Are you planning to travel the Highlands of Iceland? Let us tell you more about Kjölur route, one of the most easily accessible routes you can take to reach the spectacular and very remote interior of the country in order to witness some impressive landscapes and unique places. Plus, it’s great for hiking and photography!
Kjölur route, known as Route 35 (formerly as F35) and also Kjalvegur, connects the south and the north of the country, starting at the popular Gullfoss waterfall all the way to Blönduós. Throughout this route, you cross the barren Kjölur plateau which stands at over 600 m of altitude flanked by two glaciers, Langjökull and Hofsjökull.
If you like scenic drives, then this route is definitely for you. There are plenty of good reasons to cross the country using Kjölur route and two mandatory stops are Hveravellir, a set of hot springs and other geothermal features, and Kerlingarfjöll, a beautiful and colorful rhyolite mountain range of volcanic origin.
Access to Kjölur is seasonal and you can only do it in the summer months. Don’t worry, we have a section with all the information you need to tackle this Highland route.
The first place worth stopping after Gullfoss waterfall is Hvítárvatn, a lake fed by nearby Langjökull glacier. You can see it from the main road or take a small detour to get closer to it.
When we first found out about and saw pictures of Kerlingarfjöll, we knew this was a place we wanted to visit. A geothermally active volcanic mountain range where the colors of the rhyolite slopes change with the light, providing one of the most visually appealing places you’ll ever see. All of this, dotted with fumaroles and patches of snow.
Excited? There are lots of things to explore at Kerlingarfjöll that could keep you busy for days, including many hiking routes, but for the scope of this article, we’re focusing on a short stop while driving Kjölur route. If you want to stay longer, there are huts and a campsite.
With only a few hours to spare, Hveradalir, or the valley of the hot springs, is the place to go. Stunning is the best word to describe it and you can either walk from the campsite or drive up the mountain and park above it. The best thing to do is to explore the different paths in the valley, up and down the hills in order to admire the incredible landscape.
To access Kerlingarfjöll you need to exit the main road and take a detour onto Route F347, now with no rivers to cross.
This area reminds us of Landmannalaugar, another equally impressive Highland destination in Iceland with similar features yet distinct.
Hveravellir is like an oasis in the middle of such a desolate landscape. Hot springs, fumaroles, bubbling water holes, and a hot pool are the highlights of this geothermal park which can comfortably be explored on foot in an hour or so.
A set of boardwalks are in place to protect the place and you must use them, otherwise, you can damage the fragile environment and also get seriously injured. Admiring these geothermal features from a close distance is a great experience.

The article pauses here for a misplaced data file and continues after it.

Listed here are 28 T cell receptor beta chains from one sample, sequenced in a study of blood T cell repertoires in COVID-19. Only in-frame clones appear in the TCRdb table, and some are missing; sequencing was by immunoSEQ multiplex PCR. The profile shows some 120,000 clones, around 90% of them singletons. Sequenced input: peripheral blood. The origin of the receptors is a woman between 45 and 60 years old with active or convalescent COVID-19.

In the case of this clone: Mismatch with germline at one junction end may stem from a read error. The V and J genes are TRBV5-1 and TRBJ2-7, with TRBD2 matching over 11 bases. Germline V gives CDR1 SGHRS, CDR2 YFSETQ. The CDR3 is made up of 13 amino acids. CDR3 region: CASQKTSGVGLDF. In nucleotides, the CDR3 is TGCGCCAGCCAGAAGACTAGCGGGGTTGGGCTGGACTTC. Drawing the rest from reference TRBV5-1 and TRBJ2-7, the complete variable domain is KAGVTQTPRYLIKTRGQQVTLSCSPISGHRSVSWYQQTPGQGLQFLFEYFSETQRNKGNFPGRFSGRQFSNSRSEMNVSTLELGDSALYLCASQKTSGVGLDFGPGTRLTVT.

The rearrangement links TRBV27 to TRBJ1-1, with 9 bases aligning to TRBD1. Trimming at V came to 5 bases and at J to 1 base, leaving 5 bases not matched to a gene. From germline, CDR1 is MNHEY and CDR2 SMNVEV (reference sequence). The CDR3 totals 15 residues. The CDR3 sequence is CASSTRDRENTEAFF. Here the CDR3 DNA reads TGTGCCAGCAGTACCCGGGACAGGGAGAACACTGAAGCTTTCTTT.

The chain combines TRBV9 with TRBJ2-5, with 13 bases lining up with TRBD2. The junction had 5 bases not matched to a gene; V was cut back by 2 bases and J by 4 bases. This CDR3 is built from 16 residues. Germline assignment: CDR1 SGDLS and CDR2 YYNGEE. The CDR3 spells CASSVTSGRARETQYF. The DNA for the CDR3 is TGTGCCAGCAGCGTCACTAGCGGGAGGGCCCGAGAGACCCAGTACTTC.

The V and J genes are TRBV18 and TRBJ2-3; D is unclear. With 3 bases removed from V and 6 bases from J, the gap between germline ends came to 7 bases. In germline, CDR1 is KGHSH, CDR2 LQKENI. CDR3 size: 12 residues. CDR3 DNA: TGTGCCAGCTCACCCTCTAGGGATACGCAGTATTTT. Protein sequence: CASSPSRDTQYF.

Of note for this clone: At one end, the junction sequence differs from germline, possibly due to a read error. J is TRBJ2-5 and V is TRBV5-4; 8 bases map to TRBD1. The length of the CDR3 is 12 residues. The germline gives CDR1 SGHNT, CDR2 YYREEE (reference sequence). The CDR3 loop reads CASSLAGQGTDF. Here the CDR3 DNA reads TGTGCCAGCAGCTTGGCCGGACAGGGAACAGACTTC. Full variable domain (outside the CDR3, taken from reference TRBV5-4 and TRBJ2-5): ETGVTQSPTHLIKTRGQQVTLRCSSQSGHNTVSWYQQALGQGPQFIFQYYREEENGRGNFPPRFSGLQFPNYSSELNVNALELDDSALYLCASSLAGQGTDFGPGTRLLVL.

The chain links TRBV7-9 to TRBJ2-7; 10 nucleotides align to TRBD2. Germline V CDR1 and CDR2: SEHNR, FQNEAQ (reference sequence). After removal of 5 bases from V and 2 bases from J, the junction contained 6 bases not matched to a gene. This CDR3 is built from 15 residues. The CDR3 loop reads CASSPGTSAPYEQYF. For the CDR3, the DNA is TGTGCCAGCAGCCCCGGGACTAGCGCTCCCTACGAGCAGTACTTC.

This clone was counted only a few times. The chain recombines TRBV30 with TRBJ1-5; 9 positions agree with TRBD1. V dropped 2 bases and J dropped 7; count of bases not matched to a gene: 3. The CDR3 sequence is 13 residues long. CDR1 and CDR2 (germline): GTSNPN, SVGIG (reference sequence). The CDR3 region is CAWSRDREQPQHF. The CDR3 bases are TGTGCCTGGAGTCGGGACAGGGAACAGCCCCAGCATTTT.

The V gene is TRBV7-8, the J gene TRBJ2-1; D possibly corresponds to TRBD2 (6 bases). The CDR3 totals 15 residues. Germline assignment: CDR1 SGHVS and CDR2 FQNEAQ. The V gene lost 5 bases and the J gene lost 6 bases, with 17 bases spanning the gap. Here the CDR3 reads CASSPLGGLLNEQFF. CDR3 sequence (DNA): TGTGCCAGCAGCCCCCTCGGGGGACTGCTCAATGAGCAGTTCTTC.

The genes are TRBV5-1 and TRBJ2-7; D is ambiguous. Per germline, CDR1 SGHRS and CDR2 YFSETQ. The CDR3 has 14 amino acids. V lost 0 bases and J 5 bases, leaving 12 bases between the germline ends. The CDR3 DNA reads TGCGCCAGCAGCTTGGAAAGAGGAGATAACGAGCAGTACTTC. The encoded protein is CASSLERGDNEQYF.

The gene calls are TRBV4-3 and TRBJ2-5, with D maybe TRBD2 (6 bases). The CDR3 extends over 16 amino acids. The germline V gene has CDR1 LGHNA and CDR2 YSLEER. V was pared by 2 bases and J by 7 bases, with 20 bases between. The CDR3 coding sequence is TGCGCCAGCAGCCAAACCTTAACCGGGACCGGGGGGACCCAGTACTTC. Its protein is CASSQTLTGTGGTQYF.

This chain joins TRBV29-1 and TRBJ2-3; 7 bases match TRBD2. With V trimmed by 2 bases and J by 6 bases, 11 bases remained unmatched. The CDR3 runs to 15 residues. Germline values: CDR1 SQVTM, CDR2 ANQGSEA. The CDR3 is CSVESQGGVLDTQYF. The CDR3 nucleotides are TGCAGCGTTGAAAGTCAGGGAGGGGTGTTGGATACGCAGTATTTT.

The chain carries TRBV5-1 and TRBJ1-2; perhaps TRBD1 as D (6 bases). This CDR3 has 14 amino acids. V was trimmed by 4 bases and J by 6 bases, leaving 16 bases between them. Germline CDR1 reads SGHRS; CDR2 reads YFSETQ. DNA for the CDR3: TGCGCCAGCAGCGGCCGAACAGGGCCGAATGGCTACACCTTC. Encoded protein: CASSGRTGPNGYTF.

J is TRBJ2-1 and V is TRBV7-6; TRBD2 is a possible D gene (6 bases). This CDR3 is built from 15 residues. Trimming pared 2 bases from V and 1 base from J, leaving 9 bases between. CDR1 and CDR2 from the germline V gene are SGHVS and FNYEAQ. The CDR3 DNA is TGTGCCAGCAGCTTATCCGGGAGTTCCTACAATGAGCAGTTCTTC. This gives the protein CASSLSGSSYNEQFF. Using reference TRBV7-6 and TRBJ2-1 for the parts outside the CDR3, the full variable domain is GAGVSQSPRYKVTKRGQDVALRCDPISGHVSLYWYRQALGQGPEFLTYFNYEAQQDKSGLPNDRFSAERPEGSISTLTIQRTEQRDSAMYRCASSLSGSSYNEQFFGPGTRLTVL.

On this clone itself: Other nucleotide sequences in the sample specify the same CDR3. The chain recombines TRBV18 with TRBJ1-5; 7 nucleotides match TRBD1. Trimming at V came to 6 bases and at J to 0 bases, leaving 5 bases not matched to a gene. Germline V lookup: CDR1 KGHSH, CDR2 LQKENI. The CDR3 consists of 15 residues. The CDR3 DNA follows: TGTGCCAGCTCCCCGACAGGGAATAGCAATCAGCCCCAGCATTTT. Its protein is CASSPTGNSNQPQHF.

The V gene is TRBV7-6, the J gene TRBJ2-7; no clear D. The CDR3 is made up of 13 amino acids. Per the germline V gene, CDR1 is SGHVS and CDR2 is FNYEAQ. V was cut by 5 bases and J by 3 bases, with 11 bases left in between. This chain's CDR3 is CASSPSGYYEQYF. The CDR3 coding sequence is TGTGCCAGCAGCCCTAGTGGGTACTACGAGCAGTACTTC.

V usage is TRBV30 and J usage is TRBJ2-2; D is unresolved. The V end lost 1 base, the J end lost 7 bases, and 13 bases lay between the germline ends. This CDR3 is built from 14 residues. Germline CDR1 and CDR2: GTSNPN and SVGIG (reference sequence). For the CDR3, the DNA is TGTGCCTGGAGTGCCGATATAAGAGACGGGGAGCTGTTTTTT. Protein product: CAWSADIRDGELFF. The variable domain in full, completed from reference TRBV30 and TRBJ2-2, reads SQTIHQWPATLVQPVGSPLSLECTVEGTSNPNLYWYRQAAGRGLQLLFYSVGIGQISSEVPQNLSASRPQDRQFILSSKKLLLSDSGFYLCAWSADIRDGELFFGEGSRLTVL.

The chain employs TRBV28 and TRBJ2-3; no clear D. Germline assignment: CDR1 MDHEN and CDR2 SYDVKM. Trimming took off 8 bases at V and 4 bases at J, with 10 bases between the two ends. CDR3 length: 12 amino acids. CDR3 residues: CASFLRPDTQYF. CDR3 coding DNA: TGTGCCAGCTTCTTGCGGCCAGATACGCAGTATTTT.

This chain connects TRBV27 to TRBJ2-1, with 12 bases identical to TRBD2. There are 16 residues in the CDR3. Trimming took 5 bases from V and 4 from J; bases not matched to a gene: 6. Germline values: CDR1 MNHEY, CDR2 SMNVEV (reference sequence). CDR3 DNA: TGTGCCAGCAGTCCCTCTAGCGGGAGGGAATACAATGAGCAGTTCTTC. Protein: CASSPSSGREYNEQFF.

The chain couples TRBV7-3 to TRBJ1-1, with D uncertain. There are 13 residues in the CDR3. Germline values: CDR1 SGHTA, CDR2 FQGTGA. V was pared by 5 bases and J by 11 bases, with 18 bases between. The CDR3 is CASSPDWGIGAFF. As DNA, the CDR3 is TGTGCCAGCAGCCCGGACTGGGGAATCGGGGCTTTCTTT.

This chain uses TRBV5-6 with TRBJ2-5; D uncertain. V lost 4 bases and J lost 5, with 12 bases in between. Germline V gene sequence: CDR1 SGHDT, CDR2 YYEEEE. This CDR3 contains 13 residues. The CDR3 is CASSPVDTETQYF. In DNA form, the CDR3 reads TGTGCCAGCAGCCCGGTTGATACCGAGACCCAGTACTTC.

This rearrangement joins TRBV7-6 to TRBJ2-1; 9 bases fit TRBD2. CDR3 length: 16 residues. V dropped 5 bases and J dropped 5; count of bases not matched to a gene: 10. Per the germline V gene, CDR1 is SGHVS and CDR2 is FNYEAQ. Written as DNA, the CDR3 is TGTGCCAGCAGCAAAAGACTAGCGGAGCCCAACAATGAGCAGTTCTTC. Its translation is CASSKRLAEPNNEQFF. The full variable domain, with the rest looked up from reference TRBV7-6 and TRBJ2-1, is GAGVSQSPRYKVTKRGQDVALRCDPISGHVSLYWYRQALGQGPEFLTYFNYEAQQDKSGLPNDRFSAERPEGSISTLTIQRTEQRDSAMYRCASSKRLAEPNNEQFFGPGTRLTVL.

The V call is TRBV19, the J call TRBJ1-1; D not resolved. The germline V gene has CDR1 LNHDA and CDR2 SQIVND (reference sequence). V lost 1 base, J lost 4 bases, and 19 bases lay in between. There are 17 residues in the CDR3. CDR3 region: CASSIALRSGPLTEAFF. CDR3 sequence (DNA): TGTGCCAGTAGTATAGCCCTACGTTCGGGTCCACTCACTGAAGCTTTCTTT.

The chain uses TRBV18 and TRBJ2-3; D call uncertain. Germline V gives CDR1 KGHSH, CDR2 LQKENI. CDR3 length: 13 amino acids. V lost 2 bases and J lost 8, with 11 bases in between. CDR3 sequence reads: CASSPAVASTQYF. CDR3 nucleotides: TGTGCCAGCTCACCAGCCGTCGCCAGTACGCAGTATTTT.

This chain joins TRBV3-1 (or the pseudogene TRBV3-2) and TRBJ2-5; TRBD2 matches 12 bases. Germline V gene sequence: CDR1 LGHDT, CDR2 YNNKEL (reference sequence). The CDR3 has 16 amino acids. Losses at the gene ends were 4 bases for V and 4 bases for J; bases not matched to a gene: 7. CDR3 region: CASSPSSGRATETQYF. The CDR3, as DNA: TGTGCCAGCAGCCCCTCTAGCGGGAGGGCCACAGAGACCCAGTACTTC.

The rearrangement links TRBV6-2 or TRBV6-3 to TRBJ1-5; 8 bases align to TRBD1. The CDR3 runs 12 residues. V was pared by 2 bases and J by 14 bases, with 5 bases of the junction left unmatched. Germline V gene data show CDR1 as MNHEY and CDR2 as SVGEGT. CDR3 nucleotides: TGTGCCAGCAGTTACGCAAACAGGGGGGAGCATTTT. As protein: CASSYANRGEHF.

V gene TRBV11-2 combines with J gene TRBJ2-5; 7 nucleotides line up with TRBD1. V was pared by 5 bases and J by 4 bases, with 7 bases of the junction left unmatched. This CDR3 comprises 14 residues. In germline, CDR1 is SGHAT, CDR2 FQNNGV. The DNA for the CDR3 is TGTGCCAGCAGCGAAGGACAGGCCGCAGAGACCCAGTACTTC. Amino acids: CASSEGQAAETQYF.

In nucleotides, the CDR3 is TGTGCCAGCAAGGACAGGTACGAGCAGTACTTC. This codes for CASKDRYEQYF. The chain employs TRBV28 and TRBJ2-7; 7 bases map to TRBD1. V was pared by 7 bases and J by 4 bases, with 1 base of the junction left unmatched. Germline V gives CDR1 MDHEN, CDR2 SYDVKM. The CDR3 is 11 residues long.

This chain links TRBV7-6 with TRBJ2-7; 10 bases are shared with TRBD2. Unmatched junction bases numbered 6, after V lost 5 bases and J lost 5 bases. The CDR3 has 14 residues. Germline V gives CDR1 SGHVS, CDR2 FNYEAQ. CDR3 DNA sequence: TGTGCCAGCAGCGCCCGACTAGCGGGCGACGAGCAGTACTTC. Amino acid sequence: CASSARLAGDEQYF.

One of the highlights is the geothermal hot pool that everyone seems to want to try. It’s not very big but it can cope with 10+ people at the same time. Another good option is a short hike to explore the nearby Kjalhraun lava field.
Hveravellir is only a short 2 km detour on Route F735 from the main road where you can find the parking lot and some facilities, including accommodation in mountain huts and camping and a cafe.
At the northern end of Kjölur, there is a large lake that makes for an ideal final stop on the route. The 5 km2 Blöndulón is a reservoir for the nearby hydroelectric power plant and a beautiful sight, particularly on a day with clear skies due to its striking light blue color.
Watch out for the midges! They are a pain and even taking a picture can be difficult at times.
Ready to go? Driving the almost 200 km of Kjölur route is usually at least a half a day affair but it tends to last a full day, especially if you’re taking your time to enjoy the scenery and stopping at Hveravellir and Kerlingarfjöll.
You’ll see Kjölur route often still referred to as Route F35 and not just as 35. This is due to historical reasons, to distinguish it from the rest of the southern part of Route 35 when it had unbridged rivers and was less maintained and thus more challenging. You can check the official road network here.
Planning is essential as this itinerary can only be done in the Summer months. The average opening date is mid-June and it usually lasts well into September. As always, check road conditions before attempting to drive this route. There are special winter tours to Hveravellir and Kerlingarfjöll.
Overall, this is a relatively straightforward route with no rivers to cross (even to Kerlingarfjöll) or other major difficulties. Despite this, you’ll be driving a very remote part of the country on a rough gravel road that is not suitable for smaller city cars. Although the conditions may vary, a regular 4×4, SUV or more robust car is recommended. Make sure your rental company approves it.
Last but not least, if you’re looking for a guide with literally everything about driving in Iceland, we’ve got you covered. Read all about driving in Iceland.